I like to take my time when I pronounce someone dead. The bare-minimum requirement is one minute with a stethoscope pressed to someone’s chest, listening for a sound that is not there; with my fingers bearing down on the side of someone’s neck, feeling for an absent pulse; with a flashlight beamed into someone’s fixed and dilated pupils, waiting for the constriction that will not come. If I’m in a hurry, I can do all of these in sixty seconds, but when I have the time, I like to take a minute with each task.
I like to take my time when I pronounce someone dead.
I talk to the patients I’m about to pronounce, even though they’re dead. “Mrs. Jones,” I might say, “I’m just going to listen to your heart,” before I touch the plastic stethoscope to her chest. Because I don’t provide direct nursing care to patients anymore, I don’t carry my own stethoscope. When I pronounce someone dead, I use one of the disposable stethoscopes designed for listening to the chests of patients with infectious illnesses. They are made of flimsy red plastic the color of cartoon blood, and I feel a little cheap when I use one to pronounce Mrs. Jones, as if I have shown up at a dinner party in a ripped tube top. But I make sure to treat Mrs. Jones’s body with the same respect that I would afford a living, breathing patient. I always imagine her soul sitting in the corner of the hospital room in one of our beige visitor chairs, invisible to the eye but listening with her large, warty ears.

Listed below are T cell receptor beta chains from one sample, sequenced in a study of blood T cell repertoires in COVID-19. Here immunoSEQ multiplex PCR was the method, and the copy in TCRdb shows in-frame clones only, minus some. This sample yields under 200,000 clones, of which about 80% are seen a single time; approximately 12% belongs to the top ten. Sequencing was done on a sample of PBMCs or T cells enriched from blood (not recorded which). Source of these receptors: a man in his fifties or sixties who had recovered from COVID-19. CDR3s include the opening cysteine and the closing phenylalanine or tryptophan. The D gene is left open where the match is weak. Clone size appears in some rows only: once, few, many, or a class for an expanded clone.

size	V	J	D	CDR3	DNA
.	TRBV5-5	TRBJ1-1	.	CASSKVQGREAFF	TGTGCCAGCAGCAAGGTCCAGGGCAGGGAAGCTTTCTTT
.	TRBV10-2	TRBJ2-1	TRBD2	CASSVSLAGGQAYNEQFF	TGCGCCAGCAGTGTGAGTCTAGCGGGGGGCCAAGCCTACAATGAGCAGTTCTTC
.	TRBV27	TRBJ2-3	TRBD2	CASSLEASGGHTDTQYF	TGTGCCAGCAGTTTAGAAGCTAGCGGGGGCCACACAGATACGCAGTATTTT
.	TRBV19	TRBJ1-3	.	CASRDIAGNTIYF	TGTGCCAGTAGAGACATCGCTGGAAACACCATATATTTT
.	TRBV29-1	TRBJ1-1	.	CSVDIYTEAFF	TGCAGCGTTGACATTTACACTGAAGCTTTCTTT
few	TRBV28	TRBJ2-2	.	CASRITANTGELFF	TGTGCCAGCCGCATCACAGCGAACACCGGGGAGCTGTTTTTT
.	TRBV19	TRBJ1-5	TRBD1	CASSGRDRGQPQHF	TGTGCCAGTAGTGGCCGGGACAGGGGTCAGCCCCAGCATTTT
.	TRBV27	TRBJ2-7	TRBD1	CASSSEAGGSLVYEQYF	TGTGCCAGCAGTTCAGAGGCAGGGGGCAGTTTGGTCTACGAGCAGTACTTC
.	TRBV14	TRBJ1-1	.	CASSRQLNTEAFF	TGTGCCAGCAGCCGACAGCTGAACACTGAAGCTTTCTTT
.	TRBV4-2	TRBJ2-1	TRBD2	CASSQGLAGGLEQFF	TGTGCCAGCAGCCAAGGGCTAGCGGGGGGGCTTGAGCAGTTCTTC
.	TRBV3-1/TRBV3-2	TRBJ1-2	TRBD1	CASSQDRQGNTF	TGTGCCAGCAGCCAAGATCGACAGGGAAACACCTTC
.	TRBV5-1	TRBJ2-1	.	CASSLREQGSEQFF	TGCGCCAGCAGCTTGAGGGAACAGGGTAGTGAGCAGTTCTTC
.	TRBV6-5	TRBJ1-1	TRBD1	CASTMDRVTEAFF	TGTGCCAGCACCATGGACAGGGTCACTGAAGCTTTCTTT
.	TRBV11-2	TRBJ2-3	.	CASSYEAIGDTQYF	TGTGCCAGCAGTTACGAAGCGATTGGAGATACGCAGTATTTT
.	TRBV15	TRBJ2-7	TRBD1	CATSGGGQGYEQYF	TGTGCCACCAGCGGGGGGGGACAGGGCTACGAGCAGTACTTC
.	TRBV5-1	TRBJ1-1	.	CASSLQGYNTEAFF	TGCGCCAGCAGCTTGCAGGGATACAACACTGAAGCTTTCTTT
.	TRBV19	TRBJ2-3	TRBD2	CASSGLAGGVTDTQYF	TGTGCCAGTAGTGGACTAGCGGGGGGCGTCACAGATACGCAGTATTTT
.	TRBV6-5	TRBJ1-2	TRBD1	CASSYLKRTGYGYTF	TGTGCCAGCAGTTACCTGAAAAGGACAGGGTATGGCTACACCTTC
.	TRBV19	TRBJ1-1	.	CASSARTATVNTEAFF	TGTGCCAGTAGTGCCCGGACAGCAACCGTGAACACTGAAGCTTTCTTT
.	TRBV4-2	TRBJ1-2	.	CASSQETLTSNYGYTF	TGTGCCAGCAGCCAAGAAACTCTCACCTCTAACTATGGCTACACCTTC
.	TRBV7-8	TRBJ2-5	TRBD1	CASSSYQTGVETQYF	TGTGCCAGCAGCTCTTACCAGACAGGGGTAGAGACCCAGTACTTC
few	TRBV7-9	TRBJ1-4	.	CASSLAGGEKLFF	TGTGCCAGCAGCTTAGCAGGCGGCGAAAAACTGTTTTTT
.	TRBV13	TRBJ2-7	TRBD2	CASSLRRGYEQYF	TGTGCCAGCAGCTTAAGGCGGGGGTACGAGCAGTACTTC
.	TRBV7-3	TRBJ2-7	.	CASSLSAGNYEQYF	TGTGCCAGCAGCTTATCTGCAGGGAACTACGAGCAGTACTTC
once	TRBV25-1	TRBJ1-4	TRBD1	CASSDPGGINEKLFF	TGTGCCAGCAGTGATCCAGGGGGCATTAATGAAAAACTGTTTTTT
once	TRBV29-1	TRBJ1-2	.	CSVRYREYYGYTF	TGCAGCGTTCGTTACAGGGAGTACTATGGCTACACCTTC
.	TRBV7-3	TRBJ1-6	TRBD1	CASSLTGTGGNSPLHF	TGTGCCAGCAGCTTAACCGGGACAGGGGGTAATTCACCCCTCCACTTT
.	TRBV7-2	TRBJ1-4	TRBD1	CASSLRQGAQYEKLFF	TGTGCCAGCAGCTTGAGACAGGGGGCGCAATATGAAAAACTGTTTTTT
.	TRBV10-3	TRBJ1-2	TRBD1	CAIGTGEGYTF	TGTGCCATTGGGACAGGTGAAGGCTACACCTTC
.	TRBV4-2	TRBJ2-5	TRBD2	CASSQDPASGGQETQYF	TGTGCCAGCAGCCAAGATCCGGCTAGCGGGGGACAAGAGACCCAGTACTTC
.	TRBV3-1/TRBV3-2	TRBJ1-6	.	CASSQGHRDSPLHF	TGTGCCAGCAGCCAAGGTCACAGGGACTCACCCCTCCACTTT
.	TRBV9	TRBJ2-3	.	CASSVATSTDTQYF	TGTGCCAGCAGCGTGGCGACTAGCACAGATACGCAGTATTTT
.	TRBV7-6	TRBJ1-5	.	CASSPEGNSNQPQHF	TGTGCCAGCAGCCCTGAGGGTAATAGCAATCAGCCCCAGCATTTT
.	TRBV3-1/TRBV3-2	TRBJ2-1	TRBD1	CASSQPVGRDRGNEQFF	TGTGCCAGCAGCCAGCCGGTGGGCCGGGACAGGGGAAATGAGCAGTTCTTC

Until I pronounce her, Mrs. Jones is not officially dead. Even though she’s stopped breathing and her heart is silent, legally she’s still alive. Sometimes I have other tasks to do, and it takes me a while to get to Mrs. Jones’s room. My thinking is that Mrs. Jones, whether her soul is sitting in the corner or not, doesn’t really care whether I pronounce her dead at 4:07 or 4:53. I like to believe that time doesn’t matter much to dead people.
It does matter to the living, though. If Mrs. Jones’s husband or children are sitting at the bedside, that will make me hurry. The dead are dead, but the bereaved want closure. Invariably the family will ask me for the time of death, as if the information makes it more real for them.
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Jane Churchon lives in Sacramento, California, where she works as a nursing supervisor, though lately she’s been hankering for ramen noodles and peanut butter and is considering going to graduate school to ensure a steady diet of them. Her work has appeared in Berkeley Fiction Review and American River Review.
“The Dead Book” was originally published in The Sun Magazine in February 2009 and was reprinted in The Best American Essays 2010. Copyright © 2009 by The Sun. Excerpted here by kind permission of the author.